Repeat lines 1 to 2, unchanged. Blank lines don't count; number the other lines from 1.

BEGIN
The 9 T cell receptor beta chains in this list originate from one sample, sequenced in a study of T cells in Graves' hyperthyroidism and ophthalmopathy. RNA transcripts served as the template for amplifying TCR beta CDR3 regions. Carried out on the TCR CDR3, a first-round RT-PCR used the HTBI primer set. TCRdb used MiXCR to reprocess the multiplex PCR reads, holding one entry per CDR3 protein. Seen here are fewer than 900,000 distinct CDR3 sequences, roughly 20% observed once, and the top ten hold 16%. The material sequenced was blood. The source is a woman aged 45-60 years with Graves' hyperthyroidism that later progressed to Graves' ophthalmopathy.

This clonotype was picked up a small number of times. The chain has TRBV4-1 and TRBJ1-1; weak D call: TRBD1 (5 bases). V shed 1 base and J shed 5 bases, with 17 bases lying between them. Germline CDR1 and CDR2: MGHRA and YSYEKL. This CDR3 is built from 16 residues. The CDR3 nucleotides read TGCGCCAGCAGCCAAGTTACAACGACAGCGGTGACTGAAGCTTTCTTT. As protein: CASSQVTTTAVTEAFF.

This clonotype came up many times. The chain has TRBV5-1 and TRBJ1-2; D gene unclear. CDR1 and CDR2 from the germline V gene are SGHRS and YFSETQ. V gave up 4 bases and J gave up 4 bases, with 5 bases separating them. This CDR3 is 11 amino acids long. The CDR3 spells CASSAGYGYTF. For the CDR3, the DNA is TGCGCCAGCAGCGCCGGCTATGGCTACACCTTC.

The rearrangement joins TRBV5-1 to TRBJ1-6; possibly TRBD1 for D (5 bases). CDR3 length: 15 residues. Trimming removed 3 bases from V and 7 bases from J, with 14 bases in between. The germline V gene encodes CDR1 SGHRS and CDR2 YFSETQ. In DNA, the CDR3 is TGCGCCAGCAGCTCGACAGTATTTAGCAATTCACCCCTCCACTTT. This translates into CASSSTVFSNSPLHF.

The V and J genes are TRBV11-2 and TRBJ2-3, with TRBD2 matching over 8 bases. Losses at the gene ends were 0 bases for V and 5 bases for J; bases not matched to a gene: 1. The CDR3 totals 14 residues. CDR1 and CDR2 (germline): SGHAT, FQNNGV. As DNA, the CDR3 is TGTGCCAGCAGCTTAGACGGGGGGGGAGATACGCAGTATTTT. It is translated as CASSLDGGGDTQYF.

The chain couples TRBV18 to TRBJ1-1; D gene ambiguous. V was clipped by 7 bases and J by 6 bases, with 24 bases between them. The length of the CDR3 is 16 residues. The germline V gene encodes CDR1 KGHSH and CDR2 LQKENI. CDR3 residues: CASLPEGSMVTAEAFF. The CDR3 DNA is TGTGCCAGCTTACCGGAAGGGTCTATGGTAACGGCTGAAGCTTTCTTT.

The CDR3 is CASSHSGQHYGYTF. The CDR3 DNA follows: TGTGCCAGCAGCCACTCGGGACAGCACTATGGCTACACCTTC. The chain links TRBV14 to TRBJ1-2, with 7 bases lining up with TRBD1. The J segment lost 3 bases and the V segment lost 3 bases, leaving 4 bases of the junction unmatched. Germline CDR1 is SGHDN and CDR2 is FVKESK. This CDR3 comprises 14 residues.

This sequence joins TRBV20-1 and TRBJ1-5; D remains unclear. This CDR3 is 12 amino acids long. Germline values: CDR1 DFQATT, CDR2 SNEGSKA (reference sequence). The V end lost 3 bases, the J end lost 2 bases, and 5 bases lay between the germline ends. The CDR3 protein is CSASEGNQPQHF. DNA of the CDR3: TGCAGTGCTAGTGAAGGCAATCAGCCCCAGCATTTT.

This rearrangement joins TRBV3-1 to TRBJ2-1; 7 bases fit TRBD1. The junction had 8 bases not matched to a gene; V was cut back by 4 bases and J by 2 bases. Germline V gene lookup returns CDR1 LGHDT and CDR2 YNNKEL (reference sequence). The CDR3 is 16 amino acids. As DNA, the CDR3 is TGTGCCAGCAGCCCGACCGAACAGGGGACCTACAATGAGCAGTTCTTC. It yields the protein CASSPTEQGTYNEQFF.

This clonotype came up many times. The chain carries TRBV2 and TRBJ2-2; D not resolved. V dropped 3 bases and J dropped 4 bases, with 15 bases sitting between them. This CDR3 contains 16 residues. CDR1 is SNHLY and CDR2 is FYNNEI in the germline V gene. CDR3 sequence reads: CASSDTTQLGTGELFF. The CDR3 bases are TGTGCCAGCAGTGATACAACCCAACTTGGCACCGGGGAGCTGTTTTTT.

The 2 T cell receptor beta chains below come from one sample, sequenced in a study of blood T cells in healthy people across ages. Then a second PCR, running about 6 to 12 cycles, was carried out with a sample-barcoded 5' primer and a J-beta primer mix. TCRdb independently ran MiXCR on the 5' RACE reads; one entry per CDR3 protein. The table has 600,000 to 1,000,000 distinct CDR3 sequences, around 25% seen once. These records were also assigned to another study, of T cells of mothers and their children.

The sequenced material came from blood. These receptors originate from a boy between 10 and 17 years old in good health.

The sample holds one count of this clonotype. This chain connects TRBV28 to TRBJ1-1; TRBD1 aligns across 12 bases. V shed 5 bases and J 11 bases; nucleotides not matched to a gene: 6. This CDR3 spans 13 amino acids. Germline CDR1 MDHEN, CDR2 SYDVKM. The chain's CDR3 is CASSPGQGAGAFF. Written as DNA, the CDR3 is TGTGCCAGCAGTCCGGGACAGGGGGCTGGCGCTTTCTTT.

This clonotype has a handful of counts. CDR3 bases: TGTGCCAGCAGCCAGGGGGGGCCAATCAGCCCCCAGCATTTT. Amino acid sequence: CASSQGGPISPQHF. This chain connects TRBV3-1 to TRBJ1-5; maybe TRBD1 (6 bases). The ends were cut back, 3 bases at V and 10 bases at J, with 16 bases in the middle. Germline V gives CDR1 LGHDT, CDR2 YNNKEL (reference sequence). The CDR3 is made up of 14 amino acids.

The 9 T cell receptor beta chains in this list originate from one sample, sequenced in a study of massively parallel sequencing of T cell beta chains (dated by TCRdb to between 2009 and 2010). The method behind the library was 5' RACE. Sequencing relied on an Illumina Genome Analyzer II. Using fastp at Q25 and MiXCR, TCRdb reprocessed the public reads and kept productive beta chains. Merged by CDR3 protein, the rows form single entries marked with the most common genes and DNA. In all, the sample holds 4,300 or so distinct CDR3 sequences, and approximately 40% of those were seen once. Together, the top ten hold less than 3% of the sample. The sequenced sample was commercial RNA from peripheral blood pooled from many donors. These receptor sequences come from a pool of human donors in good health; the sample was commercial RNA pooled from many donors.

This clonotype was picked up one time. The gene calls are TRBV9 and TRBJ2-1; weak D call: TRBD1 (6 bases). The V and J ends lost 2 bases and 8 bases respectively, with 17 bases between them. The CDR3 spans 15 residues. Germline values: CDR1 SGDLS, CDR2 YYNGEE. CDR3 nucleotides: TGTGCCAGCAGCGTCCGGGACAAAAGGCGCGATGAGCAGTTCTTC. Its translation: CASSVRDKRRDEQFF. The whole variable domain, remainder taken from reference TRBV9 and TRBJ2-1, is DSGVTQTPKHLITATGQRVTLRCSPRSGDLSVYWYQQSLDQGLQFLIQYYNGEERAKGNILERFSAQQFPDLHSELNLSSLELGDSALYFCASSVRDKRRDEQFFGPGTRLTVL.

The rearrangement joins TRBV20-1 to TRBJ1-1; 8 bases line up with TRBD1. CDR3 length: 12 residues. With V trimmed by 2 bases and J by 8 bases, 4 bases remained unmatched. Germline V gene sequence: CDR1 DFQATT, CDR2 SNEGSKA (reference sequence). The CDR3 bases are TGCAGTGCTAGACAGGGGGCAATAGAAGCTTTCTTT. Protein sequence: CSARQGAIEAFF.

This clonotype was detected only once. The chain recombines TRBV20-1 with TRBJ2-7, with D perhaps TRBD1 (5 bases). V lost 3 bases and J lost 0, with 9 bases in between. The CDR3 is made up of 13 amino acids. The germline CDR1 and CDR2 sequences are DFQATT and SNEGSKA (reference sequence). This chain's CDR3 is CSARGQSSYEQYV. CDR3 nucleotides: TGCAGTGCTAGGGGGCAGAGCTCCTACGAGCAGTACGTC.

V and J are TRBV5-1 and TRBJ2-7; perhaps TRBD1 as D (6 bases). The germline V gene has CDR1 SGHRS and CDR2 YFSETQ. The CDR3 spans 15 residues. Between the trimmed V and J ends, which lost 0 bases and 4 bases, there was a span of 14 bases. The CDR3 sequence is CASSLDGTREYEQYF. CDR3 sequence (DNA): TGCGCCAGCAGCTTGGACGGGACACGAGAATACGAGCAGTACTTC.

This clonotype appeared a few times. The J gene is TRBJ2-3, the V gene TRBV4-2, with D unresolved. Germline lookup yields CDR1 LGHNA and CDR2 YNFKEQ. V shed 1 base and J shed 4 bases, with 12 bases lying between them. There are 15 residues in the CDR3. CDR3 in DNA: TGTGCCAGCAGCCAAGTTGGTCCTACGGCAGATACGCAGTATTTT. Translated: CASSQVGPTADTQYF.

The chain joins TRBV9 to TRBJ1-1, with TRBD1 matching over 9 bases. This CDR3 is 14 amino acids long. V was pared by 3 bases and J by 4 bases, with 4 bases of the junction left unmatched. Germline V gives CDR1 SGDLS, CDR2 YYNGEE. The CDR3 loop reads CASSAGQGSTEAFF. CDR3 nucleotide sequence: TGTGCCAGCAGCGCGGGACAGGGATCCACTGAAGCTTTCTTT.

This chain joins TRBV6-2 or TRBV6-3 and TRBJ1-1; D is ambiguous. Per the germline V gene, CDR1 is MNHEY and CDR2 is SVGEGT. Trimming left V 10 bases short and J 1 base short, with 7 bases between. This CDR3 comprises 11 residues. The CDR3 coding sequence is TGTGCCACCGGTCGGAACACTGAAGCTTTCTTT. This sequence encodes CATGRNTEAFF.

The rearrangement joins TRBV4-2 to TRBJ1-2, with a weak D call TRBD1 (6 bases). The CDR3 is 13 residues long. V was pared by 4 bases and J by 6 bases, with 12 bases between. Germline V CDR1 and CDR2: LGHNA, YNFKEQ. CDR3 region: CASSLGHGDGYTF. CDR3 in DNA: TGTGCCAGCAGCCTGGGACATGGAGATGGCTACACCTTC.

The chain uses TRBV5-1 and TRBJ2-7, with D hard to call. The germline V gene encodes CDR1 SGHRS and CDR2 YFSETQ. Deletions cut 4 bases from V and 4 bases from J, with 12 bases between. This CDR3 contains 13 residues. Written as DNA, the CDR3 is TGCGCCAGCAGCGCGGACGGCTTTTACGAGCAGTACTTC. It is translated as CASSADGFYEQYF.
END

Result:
The 9 T cell receptor beta chains in this list originate from one sample, sequenced in a study of T cells in Graves' hyperthyroidism and ophthalmopathy. RNA transcripts served as the template for amplifying TCR beta CDR3 regions. Carried out on the TCR CDR3, a first-round RT-PCR used the HTBI primer set. TCRdb used MiXCR to reprocess the multiplex PCR reads, holding one entry per CDR3 protein. Seen here are fewer than 900,000 distinct CDR3 sequences, roughly 20% observed once, and the top ten hold 16%. The material sequenced was blood. The source is a woman aged 45-60 years with Graves' hyperthyroidism that later progressed to Graves' ophthalmopathy.

This clonotype was picked up a small number of times. The chain has TRBV4-1 and TRBJ1-1; weak D call: TRBD1 (5 bases). V shed 1 base and J shed 5 bases, with 17 bases lying between them. Germline CDR1 and CDR2: MGHRA and YSYEKL. This CDR3 is built from 16 residues. The CDR3 nucleotides read TGCGCCAGCAGCCAAGTTACAACGACAGCGGTGACTGAAGCTTTCTTT. As protein: CASSQVTTTAVTEAFF.